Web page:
Initially, I struggled with how to make the bedroom zero waste. So I sat on my bed and asked the question: “What in here could have a toll on the environment?” The more I looked around, the more I saw. Everything we own will eventually become waste. Maybe not now, but it will in the future. So how can we delay this process and when do we really have to produce waste? Can we make the bedroom more eco-friendly?
Think of the essentials: a bed, a bedside table, a dresser and a wardrobe. Keep what has a purpose and donate what you do not require. Excess furniture makes the room look crowded and attracts dust which means more cleaning- we would all be happy with less cleaning in our lives! When you need to buy furniture, check out second hand or antique stores and buy items made to last. If breakages do occur, then try to repair or upcycle. Get creative! An old door or scrap of wood can be upcycled into a stylish headboard; there are great ideas online for making beautiful headboards and upcycling.
Many companies now produce organic and ethically made bedding. Coyuchi use organic, fair trade and GOTS certified cotton, source minimally processed fibres and support sustainable manufacturing processes.
Coyuchi are also a good bet for the perfect versatile bedroom blanket. Their organic blankets have a honeycomb construction that simultaneously traps heat, gives a chunky weight, and offers a simple, timeless look.
The majority of mattresses on the market are made from synthetic fibres and foam, which do not biodegrade and can be a recycling nightmare. When you buy a new mattress, think smart. There are numerous organic mattresses on the market, but like everything nowadays, they are not always as environmentally friendly as they seem. Even if they’re labelled “green”, investigate. Some green mattresses are still laced with chemicals, only just less than a standard mattress. Look for OEKO TEX standard 100. This is a voluntary certification that a product is free from harmful substances and that the natural fibres present are organic and sustainable. Check out Suite Sleep and Avocado Green mattresses, which are made to high specifications and with natural fibres.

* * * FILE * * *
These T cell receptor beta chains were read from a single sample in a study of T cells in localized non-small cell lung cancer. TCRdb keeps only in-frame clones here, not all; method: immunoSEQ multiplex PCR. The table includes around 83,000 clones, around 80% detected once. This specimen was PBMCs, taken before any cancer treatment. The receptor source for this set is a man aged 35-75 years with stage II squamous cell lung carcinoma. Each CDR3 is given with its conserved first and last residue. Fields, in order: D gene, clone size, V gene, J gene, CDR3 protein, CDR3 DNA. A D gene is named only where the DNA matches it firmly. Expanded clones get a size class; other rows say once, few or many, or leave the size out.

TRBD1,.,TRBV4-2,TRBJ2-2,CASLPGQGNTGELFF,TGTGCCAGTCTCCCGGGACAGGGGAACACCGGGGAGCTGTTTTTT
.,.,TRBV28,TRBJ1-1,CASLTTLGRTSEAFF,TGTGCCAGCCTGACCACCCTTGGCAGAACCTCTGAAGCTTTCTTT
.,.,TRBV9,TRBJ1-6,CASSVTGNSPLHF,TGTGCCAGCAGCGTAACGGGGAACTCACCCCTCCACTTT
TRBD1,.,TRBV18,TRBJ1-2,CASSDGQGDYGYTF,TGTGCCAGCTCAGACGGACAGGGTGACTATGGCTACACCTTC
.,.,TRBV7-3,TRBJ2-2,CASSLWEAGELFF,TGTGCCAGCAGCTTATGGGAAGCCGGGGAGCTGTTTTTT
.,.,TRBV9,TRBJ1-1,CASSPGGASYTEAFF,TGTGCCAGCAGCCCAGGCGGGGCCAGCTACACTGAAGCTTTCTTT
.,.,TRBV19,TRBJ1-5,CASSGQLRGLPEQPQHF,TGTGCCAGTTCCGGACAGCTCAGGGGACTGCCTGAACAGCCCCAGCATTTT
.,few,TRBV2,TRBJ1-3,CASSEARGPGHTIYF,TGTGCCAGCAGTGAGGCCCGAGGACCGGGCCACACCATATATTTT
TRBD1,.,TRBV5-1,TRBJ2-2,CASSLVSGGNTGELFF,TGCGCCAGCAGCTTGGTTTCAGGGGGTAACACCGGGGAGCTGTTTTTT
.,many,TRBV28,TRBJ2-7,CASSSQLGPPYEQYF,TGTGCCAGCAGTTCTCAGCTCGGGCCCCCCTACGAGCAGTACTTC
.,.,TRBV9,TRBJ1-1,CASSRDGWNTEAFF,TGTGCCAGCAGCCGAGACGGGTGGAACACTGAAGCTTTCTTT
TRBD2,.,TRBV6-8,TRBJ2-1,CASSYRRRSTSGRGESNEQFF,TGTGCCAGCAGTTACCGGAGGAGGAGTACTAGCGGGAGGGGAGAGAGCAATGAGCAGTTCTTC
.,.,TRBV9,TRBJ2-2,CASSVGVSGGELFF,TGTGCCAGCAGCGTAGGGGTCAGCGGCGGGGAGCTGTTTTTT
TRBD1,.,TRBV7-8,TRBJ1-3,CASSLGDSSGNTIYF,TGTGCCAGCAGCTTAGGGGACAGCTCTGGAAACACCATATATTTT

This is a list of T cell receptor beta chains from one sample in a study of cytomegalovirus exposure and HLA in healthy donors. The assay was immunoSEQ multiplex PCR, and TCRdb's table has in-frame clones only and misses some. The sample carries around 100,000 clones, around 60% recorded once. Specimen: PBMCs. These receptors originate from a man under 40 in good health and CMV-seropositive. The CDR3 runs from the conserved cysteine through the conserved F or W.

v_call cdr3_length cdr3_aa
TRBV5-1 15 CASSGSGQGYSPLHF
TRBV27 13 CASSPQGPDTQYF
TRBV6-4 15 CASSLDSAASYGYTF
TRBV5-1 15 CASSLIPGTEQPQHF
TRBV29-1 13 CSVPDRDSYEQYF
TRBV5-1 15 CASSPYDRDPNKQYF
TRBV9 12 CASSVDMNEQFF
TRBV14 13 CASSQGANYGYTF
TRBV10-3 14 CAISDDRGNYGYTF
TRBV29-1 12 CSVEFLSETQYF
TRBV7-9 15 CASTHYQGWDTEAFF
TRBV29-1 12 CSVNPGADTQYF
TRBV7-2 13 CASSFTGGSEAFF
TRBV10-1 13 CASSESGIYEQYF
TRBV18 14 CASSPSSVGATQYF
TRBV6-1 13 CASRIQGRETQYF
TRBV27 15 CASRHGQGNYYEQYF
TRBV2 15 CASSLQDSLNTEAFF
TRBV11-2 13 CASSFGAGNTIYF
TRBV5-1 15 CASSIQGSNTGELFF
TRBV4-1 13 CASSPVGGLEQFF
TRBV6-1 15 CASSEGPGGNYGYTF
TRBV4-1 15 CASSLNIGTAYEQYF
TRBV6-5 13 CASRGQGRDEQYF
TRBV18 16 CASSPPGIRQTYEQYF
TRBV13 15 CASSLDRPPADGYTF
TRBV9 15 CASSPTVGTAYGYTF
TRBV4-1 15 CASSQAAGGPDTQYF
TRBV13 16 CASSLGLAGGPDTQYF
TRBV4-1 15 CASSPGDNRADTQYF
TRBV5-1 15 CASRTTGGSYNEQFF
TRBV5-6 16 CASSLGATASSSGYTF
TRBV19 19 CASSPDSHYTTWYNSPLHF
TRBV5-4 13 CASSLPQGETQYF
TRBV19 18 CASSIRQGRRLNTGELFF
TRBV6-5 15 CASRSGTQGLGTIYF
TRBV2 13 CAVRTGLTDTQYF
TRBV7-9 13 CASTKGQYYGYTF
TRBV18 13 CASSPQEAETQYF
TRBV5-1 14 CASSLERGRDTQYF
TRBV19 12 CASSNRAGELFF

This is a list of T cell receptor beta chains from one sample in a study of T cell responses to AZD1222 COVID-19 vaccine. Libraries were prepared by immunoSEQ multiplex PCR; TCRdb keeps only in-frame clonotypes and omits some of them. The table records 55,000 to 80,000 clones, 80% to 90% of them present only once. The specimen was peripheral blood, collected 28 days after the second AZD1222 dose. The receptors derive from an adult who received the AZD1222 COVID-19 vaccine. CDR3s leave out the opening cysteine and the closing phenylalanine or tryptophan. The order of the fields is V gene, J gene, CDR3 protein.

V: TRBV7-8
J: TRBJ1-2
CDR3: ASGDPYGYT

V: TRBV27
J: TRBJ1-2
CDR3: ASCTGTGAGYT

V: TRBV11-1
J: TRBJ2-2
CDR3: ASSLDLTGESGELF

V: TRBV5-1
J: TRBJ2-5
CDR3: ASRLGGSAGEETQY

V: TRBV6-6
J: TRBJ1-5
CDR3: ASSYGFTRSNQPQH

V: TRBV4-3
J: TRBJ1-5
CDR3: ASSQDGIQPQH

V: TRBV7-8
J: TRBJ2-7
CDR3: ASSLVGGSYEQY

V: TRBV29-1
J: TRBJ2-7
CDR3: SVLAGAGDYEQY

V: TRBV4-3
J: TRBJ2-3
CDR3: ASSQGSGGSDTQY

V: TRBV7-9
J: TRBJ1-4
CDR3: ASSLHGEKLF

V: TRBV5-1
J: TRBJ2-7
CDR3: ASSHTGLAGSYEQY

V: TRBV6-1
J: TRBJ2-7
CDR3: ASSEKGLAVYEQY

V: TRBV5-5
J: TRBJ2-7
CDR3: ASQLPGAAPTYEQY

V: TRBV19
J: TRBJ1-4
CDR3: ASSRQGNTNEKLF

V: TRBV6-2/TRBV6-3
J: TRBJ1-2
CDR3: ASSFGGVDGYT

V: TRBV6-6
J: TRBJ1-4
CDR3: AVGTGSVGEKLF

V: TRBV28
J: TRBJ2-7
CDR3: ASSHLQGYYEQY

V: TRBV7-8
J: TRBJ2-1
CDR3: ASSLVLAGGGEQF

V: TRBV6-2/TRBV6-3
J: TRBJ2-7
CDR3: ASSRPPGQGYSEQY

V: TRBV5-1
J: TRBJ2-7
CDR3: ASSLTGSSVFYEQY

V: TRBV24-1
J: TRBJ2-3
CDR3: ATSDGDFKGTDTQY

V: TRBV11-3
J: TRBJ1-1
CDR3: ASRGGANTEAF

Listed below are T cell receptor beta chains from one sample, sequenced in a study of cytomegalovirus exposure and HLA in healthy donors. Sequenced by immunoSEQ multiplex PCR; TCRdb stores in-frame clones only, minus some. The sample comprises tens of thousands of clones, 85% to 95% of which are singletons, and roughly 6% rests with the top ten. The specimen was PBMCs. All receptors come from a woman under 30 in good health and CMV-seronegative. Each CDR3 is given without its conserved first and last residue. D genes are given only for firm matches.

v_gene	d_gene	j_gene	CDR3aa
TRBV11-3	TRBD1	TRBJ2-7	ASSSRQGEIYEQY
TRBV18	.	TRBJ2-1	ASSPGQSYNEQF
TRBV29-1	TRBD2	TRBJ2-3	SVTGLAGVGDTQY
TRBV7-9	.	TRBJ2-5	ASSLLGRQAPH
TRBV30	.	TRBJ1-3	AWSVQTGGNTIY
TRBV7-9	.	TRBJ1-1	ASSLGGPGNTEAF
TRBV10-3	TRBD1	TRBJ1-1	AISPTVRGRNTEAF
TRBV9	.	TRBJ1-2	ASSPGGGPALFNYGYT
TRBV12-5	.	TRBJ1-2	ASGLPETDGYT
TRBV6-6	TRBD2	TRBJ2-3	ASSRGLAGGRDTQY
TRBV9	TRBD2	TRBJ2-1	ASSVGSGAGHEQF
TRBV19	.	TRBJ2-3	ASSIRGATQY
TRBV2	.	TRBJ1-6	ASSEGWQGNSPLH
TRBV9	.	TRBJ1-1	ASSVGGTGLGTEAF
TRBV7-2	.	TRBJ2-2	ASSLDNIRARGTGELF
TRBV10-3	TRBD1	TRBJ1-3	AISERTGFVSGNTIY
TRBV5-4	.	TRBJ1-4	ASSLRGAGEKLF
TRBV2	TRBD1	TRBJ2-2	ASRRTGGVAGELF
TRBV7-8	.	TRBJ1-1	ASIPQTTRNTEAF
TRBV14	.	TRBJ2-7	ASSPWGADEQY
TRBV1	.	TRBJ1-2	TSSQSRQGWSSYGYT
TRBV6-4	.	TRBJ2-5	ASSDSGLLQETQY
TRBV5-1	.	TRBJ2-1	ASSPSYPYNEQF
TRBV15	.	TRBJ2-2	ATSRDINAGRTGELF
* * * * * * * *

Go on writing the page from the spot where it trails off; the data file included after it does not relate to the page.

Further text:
Consider buying a second hand lamp or ensure that it is made from natural or recycled materials. Go for LEDs (light emitting diode) bulbs; they are energy efficient, long-lasting and cheaper in the long run. They are also easier to dispose of and create less of an environmental impact.
Plumen in particular are a great brand making LED lighting both beautiful and homey. Their original 001 bulb is fast becoming a classic design, and the stunning but pricey 003 bulb (pictured below) mimics the soft glow of candlelight.
Compact fluorescent bulbs are also energy efficient and long-lasting, but they can be more difficult to dispose of. To recycle your lamps and bulbs check out Recycle Nation.
5. Children’s Toys
Many children’s toys are made from cheap plastics and can easily break. This is terrible for the environment as certain plastics also leach chemicals. However, we all want our children to play and use their imaginations. Recently there has been a rise in production of ethical and sustainable children’s toys. Camden Rose is a great website for toys made in America from natural substances for ethical thinking consumers. Under the Nile make beautiful clothing and toys from fair trade- and GOTS-certified Egyptian cotton. Try to buy toys that will last and can be passed down generations or through friends. Consider buying second hand storage containers/baskets made from natural materials to store your children’s toys.